SEATTLE -- It isn’t hard to pinpoint the moment when USC’s campaign turned from ordinary to extraordinary last season.
Ask any player or coach and they will tell you it shifted the moment Jawanza Starling saw the football rolling around the grass at Notre Dame Stadium, picked it up on a perfect bounce and ran 80 yards for touchdown that turned around the game and USC’s season.
More than a couple of USC players were hoping history might repeat itself this season as they left CenturyLink Field in Seattle Saturday night after Starling once again made the play of the game.
With Washington driving and on the USC 4-yard line, down 10 points with over 11 minutes left in the game, Starling stripped the ball loose from quarterback Keith Price and fell on it. He didn’t return it for a touchdown this time but the play killed Washington’s momentum, quieted the sold out crowd and gave USC the win.
“It would be pretty cool if it happened again,” Lane Kiffin said, standing outside USC’s locker room after the game. “A road win in a tough place to win much like that was before. You never know.”
As much as Starling would like to see USC’s offense start playing like they did after his season-changing play last year, he doesn’t really think the play will need to spark a Trojan defense that has been solid all season.
“Against Notre Dame we were in a defensive rut and that fumble was a spark-plug for the whole season,” Starling said. “This season, I feel the defense has been playing well the whole year. It was a spark-plug for this game, it changed the whole momentum for the game, but it wasn’t anything we did differently on defense.”
Coming into this season Matt Barkley, Robert Woods, Marqise Lee, Silas Redd and Curtis McNeal stole most of the headlines nationally and billboards locally as many expected USC’s offense to easily outscore the opposition every week. Instead, T.J. McDonald, Dion Bailey, Nickell Robey, Leonard Williams, Morgan Breslin and USC’s unsung defense have helped the Trojans stay in contention this season while the offense finds itself.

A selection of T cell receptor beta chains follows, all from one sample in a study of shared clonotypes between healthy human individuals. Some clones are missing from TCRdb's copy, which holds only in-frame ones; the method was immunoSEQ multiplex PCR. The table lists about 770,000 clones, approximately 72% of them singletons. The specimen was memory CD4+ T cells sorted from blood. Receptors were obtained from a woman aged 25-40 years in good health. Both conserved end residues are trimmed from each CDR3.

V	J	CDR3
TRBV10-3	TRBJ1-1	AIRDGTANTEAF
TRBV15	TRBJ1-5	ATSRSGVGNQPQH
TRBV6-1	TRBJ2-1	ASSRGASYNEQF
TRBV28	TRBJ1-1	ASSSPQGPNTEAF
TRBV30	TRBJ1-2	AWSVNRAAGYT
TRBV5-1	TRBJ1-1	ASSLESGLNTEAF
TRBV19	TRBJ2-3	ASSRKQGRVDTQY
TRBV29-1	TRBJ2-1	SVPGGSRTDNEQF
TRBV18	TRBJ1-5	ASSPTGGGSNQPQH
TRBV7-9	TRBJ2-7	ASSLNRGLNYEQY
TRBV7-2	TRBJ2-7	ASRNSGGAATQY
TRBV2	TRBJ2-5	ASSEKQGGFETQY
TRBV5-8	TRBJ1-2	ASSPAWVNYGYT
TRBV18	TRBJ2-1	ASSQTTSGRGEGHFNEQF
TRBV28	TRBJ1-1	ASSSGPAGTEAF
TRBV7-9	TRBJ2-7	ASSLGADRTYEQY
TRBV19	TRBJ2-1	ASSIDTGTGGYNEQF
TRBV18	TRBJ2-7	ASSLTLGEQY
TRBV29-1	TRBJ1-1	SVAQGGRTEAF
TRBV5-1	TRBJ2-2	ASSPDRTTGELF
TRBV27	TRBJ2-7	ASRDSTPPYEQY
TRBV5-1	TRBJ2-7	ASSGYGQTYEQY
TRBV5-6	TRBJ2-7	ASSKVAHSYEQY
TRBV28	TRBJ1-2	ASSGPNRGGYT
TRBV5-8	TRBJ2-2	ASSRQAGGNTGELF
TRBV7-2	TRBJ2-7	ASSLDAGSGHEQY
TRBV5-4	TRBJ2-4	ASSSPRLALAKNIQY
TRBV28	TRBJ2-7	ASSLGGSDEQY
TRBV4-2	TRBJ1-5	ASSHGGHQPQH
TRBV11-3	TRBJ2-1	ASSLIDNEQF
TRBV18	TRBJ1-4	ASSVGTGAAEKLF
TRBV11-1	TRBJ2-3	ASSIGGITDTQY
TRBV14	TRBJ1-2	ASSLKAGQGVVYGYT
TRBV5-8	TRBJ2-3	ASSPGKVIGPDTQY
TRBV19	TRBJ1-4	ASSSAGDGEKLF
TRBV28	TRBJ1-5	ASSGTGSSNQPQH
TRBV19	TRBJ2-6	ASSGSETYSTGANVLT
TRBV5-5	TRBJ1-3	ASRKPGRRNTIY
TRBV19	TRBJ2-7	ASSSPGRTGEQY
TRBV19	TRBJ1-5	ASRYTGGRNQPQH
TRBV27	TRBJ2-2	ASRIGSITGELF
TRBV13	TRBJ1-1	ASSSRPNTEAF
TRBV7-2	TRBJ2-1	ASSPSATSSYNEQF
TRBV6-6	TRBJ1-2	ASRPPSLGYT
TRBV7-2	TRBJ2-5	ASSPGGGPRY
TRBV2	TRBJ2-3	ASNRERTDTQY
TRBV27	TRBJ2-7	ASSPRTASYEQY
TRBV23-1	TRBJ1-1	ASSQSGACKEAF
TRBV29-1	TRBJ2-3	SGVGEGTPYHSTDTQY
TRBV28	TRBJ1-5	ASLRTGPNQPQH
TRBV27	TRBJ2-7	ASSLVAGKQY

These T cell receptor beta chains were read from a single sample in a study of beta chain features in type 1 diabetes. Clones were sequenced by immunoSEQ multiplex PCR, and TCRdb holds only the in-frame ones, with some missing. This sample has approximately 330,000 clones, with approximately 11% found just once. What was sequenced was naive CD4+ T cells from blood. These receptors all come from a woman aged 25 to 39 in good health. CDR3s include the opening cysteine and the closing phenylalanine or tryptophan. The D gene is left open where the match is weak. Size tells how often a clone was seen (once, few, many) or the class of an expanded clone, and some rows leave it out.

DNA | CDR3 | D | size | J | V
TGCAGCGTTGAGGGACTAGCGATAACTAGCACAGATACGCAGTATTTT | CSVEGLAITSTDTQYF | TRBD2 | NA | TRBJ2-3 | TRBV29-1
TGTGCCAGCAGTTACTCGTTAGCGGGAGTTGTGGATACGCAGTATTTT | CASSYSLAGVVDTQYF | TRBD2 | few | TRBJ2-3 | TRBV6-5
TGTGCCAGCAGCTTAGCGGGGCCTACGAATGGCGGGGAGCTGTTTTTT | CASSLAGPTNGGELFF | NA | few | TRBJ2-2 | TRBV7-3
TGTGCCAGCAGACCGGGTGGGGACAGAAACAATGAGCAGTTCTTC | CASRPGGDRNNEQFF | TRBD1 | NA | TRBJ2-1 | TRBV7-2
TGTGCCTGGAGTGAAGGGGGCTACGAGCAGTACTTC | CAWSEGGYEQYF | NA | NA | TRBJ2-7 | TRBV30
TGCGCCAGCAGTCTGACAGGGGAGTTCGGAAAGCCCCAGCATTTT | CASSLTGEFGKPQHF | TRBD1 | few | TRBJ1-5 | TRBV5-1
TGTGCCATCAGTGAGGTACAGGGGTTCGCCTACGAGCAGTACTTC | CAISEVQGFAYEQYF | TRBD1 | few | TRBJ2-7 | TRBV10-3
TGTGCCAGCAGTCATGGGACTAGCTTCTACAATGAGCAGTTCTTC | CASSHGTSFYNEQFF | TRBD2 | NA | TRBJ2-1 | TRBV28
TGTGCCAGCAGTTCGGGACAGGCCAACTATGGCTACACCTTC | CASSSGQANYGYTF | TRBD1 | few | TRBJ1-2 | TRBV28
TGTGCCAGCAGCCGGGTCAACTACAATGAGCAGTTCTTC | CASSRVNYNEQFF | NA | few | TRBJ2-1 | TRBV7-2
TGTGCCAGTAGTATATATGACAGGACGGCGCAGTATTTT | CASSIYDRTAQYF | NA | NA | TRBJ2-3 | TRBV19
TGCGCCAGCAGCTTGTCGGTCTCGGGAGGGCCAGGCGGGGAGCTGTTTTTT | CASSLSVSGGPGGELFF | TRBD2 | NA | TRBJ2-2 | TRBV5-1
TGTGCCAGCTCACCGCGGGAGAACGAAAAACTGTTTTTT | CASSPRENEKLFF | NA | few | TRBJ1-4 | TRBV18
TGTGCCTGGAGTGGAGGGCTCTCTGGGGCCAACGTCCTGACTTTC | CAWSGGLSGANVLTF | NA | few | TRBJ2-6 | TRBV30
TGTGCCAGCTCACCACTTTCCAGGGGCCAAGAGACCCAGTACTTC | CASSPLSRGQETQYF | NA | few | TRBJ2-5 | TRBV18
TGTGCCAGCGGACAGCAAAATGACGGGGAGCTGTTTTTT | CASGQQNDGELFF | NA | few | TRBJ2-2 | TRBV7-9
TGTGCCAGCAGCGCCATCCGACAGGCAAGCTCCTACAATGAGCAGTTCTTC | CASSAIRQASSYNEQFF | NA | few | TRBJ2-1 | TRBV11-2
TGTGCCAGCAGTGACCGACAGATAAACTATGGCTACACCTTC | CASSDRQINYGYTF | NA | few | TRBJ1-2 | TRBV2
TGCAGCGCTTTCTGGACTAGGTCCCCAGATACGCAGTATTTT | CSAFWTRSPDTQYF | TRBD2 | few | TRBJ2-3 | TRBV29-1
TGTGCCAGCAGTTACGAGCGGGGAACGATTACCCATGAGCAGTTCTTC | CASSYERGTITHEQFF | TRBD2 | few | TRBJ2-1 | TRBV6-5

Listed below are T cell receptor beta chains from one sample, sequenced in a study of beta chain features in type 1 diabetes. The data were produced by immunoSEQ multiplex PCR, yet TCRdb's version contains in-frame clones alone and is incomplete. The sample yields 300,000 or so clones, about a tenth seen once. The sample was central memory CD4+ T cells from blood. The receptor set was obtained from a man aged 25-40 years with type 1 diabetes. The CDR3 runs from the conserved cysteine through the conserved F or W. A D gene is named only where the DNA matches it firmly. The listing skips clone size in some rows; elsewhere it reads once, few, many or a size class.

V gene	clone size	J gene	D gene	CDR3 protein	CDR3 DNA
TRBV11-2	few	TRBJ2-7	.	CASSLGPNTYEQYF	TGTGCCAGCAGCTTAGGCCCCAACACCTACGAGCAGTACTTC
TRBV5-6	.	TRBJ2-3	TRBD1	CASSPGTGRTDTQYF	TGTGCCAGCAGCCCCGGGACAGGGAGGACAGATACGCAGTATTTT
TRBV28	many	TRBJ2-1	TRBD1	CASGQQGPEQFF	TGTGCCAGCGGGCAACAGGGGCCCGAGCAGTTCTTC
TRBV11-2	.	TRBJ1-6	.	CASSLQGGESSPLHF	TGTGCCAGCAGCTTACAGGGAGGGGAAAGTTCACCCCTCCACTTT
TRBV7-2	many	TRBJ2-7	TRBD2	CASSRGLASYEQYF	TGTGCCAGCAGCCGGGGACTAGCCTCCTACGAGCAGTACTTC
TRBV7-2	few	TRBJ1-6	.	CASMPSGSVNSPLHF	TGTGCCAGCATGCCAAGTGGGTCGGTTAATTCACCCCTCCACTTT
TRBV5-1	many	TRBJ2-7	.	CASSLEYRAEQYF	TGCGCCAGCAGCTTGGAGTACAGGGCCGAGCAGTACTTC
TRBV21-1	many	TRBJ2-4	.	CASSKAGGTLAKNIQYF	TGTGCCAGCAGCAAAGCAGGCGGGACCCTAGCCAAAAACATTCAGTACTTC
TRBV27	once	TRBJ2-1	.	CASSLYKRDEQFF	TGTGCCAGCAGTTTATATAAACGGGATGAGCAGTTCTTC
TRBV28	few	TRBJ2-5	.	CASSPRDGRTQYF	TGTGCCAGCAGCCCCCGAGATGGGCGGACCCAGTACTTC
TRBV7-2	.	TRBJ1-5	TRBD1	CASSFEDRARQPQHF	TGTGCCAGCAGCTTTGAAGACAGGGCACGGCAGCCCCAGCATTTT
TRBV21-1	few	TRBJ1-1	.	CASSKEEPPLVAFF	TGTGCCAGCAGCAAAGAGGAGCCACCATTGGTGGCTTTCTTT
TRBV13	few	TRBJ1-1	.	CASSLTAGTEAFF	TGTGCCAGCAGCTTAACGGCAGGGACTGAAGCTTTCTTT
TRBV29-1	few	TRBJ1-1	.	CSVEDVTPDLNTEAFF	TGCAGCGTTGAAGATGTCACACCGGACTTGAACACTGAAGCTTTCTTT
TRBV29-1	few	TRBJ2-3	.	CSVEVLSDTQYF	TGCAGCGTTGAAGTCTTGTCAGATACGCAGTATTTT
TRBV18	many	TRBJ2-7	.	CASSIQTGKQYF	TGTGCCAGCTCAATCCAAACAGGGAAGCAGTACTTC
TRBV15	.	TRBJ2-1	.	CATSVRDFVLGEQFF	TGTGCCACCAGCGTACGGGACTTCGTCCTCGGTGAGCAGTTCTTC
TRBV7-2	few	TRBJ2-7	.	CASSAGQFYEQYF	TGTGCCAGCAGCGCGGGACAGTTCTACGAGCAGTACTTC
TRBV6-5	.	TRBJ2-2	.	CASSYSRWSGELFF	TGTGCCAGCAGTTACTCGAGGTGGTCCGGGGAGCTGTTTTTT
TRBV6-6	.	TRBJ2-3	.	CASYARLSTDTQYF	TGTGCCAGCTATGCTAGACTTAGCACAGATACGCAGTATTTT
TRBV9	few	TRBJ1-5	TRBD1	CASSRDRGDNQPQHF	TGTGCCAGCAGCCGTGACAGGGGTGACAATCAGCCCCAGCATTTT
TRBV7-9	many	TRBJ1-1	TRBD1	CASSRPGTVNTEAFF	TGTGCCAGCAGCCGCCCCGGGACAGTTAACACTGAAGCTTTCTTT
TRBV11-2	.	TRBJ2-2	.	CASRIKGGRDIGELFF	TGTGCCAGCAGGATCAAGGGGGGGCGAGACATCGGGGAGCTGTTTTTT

Take a look at Saturday’s game against Washington. While USC was unable to score a single point and while Barkley was only able to complete three passes, USC’s defense shut down Washington after the Huskies' third quarter touchdown. Washington’s last four possessions ended in a missed field goal, fumble, interception and another fumble.
“The story of the day was the defense. It was a phenomenal job by our defense, especially in the fourth quarter,” Kiffin said. “For those of you that have been covering us over three years, that’s been our issue, fourth quarter defense. I thought our guys closed the game and flew to the ball.”
USC’s defense was so bad, particularly in the fourth quarter, when Kiffin first took over USC three years ago, many wondered Kiffin would handle it if the heat rose on his defensive coordinator, legendary defensive guru and father, Monte Kiffin. Fast-forward to this season, and USC is finally beginning to play the kind of defense that made Monte a legend in Tampa Bay.
“It’s a testament to how we’ve been practicing,” Starling said. “We’ve been practicing very hard and they say how you practice is how you play and that’s carried over to the games. It’s a more experienced defense than it was a couple of years ago. We’ve been in the system for awhile and a lot of the guys know what you’re supposed to do and we’re just having fun out there and playing football.”
It’s also a far more confident group than it was even last season. Players not only expect to play well but predict it and announce it during games.
After Robey was beaten by Washington receiver Kasen Williams for a 17-yard touchdown in the first quarter, he ran to the sideline and told Kiffin and secondary coach Marvin Sanders that it wouldn’t happen again.
Not just the touchdown, but a Williams catch.
“When I got to the sideline I said that he wasn’t going to catch another pass the whole game,” Robey said. “I reminded Lane after the game. I told coach Sanders too. It didn’t happen. I covered him every play.”
USC has forced 16 turnovers this season, which is 12th best in the nation, and intercepted 11 passes, which is the fourth best total in the country. Their ability to create turnovers, especially at critical times this season, is easily the biggest difference in a unit that has kept USC’s title hopes alive while the Trojan offense, ranked 57th nationally, continues to search for answers.
“We’re just attacking the ball and going after it with a purpose,” McDonald said. “We're not just going for a tackle now but going after the ball with a purpose to get the ball out and having the attitude that that’s our ball.”